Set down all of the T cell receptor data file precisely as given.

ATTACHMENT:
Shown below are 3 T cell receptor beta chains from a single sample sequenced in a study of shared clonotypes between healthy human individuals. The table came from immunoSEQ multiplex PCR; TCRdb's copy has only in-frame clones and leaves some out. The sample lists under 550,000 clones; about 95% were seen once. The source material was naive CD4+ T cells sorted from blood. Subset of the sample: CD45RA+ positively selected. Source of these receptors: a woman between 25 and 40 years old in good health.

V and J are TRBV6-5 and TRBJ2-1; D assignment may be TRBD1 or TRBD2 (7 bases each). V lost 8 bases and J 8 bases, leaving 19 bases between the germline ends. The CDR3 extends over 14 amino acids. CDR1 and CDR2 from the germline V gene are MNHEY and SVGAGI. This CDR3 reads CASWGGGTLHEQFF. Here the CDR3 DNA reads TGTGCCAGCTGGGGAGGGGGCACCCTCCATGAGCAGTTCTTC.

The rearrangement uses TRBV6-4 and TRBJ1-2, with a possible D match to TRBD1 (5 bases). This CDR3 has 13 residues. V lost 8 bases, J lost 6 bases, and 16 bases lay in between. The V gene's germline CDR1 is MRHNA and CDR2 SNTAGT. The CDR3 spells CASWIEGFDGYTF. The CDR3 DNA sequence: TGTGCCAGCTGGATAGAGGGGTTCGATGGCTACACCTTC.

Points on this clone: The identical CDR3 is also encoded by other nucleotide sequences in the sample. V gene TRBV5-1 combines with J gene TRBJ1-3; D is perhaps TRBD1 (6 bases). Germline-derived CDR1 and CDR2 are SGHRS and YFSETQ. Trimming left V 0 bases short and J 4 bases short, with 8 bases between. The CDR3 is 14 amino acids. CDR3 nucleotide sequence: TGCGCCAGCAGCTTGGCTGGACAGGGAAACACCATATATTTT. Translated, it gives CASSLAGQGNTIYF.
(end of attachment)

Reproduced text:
Shown below are 3 T cell receptor beta chains from a single sample sequenced in a study of shared clonotypes between healthy human individuals. The table came from immunoSEQ multiplex PCR; TCRdb's copy has only in-frame clones and leaves some out. The sample lists under 550,000 clones; about 95% were seen once. The source material was naive CD4+ T cells sorted from blood. Subset of the sample: CD45RA+ positively selected. Source of these receptors: a woman between 25 and 40 years old in good health.

V and J are TRBV6-5 and TRBJ2-1; D assignment may be TRBD1 or TRBD2 (7 bases each). V lost 8 bases and J 8 bases, leaving 19 bases between the germline ends. The CDR3 extends over 14 amino acids. CDR1 and CDR2 from the germline V gene are MNHEY and SVGAGI. This CDR3 reads CASWGGGTLHEQFF. Here the CDR3 DNA reads TGTGCCAGCTGGGGAGGGGGCACCCTCCATGAGCAGTTCTTC.

The rearrangement uses TRBV6-4 and TRBJ1-2, with a possible D match to TRBD1 (5 bases). This CDR3 has 13 residues. V lost 8 bases, J lost 6 bases, and 16 bases lay in between. The V gene's germline CDR1 is MRHNA and CDR2 SNTAGT. The CDR3 spells CASWIEGFDGYTF. The CDR3 DNA sequence: TGTGCCAGCTGGATAGAGGGGTTCGATGGCTACACCTTC.

Points on this clone: The identical CDR3 is also encoded by other nucleotide sequences in the sample. V gene TRBV5-1 combines with J gene TRBJ1-3; D is perhaps TRBD1 (6 bases). Germline-derived CDR1 and CDR2 are SGHRS and YFSETQ. Trimming left V 0 bases short and J 4 bases short, with 8 bases between. The CDR3 is 14 amino acids. CDR3 nucleotide sequence: TGCGCCAGCAGCTTGGCTGGACAGGGAAACACCATATATTTT. Translated, it gives CASSLAGQGNTIYF.